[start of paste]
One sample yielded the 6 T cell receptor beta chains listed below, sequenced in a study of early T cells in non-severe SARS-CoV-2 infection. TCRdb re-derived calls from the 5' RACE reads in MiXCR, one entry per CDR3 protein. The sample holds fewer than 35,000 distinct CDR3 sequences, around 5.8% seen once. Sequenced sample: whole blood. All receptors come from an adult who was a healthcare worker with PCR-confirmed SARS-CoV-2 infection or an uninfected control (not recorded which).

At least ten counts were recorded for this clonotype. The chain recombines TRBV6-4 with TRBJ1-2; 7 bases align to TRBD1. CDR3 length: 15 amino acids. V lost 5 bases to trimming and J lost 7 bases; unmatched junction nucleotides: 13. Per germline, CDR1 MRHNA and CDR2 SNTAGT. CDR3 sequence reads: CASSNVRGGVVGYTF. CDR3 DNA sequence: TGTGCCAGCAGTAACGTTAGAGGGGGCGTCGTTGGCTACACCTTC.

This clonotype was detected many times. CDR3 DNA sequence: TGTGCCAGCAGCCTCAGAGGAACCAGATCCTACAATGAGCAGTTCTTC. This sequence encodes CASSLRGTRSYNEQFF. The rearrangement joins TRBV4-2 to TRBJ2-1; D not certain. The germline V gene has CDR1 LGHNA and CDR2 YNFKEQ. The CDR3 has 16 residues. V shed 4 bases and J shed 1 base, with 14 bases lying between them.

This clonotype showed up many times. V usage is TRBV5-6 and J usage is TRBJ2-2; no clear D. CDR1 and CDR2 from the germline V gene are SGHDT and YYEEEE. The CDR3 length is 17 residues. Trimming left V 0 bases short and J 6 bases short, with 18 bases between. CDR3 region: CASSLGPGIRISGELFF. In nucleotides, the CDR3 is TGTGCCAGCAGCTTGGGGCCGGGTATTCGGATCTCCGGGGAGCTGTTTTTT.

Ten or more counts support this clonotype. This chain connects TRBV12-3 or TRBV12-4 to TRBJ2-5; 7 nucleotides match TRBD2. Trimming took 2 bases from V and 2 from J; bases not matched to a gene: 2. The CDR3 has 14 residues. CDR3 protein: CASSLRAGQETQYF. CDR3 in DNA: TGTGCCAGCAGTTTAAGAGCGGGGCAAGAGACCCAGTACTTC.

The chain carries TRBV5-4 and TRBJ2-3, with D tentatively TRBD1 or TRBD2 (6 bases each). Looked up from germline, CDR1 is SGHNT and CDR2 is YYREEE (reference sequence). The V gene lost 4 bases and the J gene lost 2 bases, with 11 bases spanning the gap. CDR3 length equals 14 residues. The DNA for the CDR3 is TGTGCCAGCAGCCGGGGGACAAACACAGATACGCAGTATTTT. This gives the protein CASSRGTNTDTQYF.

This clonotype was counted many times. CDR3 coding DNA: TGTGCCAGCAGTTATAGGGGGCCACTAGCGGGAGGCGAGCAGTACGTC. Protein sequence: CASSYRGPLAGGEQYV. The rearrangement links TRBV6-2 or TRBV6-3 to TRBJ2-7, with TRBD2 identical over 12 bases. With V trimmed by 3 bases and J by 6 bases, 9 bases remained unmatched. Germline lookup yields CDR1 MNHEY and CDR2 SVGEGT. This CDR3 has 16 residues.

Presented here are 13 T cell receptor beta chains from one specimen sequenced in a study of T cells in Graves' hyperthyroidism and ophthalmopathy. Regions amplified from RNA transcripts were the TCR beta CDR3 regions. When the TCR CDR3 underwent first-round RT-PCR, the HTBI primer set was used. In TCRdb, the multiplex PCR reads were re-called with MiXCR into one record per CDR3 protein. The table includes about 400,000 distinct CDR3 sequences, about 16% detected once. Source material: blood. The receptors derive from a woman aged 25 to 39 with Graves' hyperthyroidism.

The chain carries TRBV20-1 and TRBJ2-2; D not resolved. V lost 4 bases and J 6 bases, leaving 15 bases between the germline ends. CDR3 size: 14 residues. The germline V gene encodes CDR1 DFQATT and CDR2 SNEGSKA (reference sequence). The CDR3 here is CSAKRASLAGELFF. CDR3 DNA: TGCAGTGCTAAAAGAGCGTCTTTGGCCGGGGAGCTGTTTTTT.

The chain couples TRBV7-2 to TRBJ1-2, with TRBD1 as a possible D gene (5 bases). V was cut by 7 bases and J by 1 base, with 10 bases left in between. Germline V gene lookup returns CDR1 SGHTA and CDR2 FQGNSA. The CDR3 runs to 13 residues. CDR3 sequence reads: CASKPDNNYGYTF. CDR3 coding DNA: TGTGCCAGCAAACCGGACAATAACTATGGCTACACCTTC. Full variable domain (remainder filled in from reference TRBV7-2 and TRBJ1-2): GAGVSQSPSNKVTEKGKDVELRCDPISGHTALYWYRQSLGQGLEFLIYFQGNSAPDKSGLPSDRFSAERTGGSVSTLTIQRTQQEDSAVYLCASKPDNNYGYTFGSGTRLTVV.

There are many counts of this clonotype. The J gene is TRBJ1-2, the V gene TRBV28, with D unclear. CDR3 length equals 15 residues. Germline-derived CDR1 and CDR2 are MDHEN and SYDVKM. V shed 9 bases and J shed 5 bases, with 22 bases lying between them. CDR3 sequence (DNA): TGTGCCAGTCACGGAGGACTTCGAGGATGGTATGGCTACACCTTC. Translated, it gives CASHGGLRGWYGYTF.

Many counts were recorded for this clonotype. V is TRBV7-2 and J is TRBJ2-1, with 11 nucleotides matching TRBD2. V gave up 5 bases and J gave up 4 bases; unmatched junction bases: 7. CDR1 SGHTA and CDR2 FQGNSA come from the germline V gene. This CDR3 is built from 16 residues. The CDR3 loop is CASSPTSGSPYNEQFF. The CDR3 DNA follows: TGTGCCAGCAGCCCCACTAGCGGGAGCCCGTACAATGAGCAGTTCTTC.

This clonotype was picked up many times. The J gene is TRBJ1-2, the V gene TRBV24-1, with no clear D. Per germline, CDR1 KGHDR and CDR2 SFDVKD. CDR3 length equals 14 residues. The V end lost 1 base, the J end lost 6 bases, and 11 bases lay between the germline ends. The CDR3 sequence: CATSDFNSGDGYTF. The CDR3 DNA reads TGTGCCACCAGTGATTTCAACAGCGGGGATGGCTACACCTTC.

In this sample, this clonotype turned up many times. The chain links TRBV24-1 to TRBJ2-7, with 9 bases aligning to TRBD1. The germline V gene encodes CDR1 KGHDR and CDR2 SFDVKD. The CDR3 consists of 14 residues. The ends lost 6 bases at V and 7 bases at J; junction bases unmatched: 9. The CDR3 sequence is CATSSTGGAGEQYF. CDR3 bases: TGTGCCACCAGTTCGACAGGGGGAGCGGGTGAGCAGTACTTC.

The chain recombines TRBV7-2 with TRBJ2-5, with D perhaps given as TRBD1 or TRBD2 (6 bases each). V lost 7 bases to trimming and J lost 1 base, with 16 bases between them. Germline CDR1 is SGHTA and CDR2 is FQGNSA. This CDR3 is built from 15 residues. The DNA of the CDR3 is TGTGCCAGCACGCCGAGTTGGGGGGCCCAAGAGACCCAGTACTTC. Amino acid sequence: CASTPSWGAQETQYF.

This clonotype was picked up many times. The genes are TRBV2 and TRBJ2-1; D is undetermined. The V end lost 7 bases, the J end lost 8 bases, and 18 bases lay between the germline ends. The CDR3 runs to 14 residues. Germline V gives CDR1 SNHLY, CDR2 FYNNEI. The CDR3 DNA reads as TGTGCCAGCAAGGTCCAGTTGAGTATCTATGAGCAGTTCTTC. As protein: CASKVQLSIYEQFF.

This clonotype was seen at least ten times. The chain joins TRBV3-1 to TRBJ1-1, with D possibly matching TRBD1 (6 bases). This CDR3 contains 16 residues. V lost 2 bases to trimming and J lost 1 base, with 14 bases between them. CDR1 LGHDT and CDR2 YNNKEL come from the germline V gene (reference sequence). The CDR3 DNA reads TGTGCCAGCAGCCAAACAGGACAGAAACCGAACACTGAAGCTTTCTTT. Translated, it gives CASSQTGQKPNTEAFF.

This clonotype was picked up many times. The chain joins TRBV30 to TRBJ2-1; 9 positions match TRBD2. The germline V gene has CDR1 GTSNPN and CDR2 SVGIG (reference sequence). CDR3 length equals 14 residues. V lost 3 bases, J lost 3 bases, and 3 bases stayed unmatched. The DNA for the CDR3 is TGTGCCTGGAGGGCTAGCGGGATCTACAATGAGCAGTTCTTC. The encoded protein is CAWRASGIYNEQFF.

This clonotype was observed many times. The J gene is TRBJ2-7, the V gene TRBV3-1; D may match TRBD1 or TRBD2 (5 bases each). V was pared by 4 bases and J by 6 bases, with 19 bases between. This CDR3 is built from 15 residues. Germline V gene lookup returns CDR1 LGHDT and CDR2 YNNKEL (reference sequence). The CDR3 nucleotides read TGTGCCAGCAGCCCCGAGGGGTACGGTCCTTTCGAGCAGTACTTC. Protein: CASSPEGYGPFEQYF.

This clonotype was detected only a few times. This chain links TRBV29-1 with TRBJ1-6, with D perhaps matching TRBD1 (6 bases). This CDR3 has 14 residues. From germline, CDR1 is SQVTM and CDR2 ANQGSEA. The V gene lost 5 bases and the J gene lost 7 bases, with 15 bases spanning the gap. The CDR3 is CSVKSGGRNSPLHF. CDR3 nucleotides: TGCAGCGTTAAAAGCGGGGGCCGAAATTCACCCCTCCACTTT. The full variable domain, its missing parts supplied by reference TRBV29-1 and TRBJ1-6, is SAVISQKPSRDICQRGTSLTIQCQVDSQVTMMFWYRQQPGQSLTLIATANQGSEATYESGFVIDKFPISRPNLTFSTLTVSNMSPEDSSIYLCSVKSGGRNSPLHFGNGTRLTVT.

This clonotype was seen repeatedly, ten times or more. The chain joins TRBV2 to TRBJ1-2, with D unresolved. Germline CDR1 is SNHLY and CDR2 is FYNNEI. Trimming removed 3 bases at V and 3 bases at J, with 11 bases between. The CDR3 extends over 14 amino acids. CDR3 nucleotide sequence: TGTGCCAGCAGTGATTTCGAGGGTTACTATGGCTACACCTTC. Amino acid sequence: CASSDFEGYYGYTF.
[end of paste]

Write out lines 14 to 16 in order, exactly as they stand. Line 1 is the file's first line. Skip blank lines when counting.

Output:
In this sample, this clonotype turned up many times. The chain links TRBV24-1 to TRBJ2-7, with 9 bases aligning to TRBD1. The germline V gene encodes CDR1 KGHDR and CDR2 SFDVKD. The CDR3 consists of 14 residues. The ends lost 6 bases at V and 7 bases at J; junction bases unmatched: 9. The CDR3 sequence is CATSSTGGAGEQYF. CDR3 bases: TGTGCCACCAGTTCGACAGGGGGAGCGGGTGAGCAGTACTTC.

The chain recombines TRBV7-2 with TRBJ2-5, with D perhaps given as TRBD1 or TRBD2 (6 bases each). V lost 7 bases to trimming and J lost 1 base, with 16 bases between them. Germline CDR1 is SGHTA and CDR2 is FQGNSA. This CDR3 is built from 15 residues. The DNA of the CDR3 is TGTGCCAGCACGCCGAGTTGGGGGGCCCAAGAGACCCAGTACTTC. Amino acid sequence: CASTPSWGAQETQYF.

This clonotype was picked up many times. The genes are TRBV2 and TRBJ2-1; D is undetermined. The V end lost 7 bases, the J end lost 8 bases, and 18 bases lay between the germline ends. The CDR3 runs to 14 residues. Germline V gives CDR1 SNHLY, CDR2 FYNNEI. The CDR3 DNA reads as TGTGCCAGCAAGGTCCAGTTGAGTATCTATGAGCAGTTCTTC. As protein: CASKVQLSIYEQFF.